So my point is that even if your mother feels justified in dis-favouring you (ridiculous of course), she shouldn't extend it to your children. Ultimately if she does, then your mother doesn't deserve you or them.

sarah293 Tue 19-Aug-08 09:10:14

Message withdrawn

AnneDoverfist Tue 19-Aug-08 12:40:12

Thank you all so much for your replies. I'll try to answer the questions but apologise in advance if I miss anyone out.

When did it start? I used to think that the big shift happened when I got married and was able to get away from their influence. They no longer had the same control over me IYSWIM. Now that I've managed to distance myself from it a little more though I can see that there was a similar pattern throughout childhood. Mum would always swear blind that she treated us all the same but even then there was a definite pecking order. I think she tried to hide it better back then but now just doesn't care.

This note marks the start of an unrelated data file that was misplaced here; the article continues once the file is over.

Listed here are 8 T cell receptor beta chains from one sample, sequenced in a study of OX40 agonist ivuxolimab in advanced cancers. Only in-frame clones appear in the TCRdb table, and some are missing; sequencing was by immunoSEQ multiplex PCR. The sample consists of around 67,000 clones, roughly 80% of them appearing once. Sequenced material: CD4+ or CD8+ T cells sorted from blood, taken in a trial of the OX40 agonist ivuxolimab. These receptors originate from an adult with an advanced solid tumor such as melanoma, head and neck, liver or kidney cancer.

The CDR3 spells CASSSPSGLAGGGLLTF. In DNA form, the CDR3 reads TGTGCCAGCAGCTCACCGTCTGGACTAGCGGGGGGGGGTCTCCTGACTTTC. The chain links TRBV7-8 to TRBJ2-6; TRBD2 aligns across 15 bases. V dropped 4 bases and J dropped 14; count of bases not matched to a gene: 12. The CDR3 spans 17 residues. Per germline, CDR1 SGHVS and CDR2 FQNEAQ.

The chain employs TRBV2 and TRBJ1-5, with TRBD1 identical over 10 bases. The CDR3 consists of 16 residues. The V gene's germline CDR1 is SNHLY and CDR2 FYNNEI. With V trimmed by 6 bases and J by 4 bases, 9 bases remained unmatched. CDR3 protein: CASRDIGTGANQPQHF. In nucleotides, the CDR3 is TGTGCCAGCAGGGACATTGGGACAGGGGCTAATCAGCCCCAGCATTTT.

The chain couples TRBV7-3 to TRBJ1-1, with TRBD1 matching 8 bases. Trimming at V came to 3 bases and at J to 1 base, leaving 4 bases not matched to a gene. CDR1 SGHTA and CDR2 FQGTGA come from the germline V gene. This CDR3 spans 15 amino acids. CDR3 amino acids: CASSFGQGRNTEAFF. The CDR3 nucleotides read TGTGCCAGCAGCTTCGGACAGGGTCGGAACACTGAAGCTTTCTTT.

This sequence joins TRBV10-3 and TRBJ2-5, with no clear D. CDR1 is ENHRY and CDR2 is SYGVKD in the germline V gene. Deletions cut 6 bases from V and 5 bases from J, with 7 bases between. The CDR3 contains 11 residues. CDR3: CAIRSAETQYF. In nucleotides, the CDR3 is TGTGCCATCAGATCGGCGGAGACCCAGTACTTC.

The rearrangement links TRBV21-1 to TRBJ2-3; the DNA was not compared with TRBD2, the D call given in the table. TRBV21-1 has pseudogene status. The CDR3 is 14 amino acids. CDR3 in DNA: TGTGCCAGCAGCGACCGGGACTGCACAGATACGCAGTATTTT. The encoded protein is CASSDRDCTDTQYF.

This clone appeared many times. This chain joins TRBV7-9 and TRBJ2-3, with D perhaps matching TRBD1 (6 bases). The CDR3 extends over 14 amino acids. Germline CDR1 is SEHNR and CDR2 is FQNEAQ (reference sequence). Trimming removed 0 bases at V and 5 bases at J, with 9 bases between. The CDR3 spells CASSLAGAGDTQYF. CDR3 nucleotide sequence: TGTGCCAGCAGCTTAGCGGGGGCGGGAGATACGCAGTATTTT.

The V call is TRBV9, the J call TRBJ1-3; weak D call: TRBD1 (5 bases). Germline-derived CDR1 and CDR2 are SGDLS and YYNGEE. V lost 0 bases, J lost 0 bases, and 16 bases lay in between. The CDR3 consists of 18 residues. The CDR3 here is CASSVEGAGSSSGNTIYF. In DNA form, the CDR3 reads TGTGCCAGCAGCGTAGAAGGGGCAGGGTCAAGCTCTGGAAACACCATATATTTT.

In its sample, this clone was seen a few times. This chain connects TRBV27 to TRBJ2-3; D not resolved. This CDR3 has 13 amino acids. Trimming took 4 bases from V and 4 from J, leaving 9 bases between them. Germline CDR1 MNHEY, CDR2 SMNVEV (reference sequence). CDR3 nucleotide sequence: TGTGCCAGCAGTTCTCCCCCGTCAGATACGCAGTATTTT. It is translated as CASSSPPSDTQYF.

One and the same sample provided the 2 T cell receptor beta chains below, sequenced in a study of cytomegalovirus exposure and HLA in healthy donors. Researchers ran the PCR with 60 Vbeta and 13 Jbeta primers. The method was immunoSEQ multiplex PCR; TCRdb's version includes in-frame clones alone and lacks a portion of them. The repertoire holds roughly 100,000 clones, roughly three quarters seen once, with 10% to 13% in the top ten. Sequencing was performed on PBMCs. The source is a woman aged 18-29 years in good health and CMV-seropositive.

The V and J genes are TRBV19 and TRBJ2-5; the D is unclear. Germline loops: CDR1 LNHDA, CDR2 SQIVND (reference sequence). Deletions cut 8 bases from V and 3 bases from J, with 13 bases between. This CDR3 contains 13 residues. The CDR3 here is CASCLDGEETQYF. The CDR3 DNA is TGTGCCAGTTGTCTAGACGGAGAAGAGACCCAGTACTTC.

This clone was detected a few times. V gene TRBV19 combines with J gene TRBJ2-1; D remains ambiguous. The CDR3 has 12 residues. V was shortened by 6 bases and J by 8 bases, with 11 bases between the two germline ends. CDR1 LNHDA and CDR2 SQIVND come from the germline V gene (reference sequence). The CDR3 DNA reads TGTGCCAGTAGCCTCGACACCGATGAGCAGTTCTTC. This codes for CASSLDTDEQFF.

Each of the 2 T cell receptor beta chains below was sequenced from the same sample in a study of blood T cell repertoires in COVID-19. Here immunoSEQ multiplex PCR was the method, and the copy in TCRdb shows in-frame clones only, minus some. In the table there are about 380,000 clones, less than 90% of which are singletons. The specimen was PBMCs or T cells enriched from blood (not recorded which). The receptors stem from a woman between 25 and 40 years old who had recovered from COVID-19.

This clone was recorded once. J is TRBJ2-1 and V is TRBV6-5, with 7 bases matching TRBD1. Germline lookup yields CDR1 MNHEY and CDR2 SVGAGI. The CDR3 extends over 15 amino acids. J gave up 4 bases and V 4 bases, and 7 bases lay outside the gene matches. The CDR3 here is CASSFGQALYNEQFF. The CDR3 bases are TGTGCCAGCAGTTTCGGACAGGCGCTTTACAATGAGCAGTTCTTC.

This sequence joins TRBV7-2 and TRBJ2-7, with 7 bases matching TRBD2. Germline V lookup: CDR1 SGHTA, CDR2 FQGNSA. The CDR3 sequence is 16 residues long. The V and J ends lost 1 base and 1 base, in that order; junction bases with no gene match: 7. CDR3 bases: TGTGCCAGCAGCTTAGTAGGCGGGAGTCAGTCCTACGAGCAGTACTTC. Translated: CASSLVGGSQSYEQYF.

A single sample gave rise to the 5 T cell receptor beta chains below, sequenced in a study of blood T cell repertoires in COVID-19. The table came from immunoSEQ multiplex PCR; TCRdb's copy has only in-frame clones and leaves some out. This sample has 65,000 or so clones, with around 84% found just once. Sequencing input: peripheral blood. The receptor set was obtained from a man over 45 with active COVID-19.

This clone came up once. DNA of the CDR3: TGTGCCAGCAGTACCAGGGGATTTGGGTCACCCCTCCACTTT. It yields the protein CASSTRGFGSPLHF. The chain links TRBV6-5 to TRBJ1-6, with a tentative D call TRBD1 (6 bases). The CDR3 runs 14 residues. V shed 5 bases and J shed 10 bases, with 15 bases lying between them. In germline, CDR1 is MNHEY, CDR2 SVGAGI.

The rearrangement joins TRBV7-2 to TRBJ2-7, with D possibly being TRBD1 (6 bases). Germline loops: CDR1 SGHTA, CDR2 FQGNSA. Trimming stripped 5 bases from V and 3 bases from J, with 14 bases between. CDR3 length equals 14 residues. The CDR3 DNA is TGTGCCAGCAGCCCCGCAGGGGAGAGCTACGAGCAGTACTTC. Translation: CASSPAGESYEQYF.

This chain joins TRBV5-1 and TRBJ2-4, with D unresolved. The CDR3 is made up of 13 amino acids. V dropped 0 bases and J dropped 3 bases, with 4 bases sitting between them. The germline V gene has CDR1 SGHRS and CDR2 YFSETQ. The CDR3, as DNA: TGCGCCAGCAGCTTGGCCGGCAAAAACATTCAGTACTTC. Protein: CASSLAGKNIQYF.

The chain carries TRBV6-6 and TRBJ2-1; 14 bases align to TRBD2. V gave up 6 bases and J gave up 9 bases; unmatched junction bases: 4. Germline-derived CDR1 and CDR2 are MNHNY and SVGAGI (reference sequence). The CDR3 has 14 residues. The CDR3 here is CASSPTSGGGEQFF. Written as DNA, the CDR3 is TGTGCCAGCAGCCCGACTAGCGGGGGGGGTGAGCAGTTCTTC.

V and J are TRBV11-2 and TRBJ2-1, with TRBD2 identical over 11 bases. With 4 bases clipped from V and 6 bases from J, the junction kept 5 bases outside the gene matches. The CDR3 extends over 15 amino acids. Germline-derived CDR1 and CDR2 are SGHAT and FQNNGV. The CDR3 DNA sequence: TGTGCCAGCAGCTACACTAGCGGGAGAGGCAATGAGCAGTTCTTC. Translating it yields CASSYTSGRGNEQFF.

I'm second youngest of her children but my dad's youngest child. They divorced not long after and I suspect that she resented my coming along when I did. I was also very bright as a child and it was made clear that I wasn't to get any big ideas about myself. So the other siblings who passed their exams were given money as a reward. I didn't even get a congratulations even though my results were the highest of all of my classmates.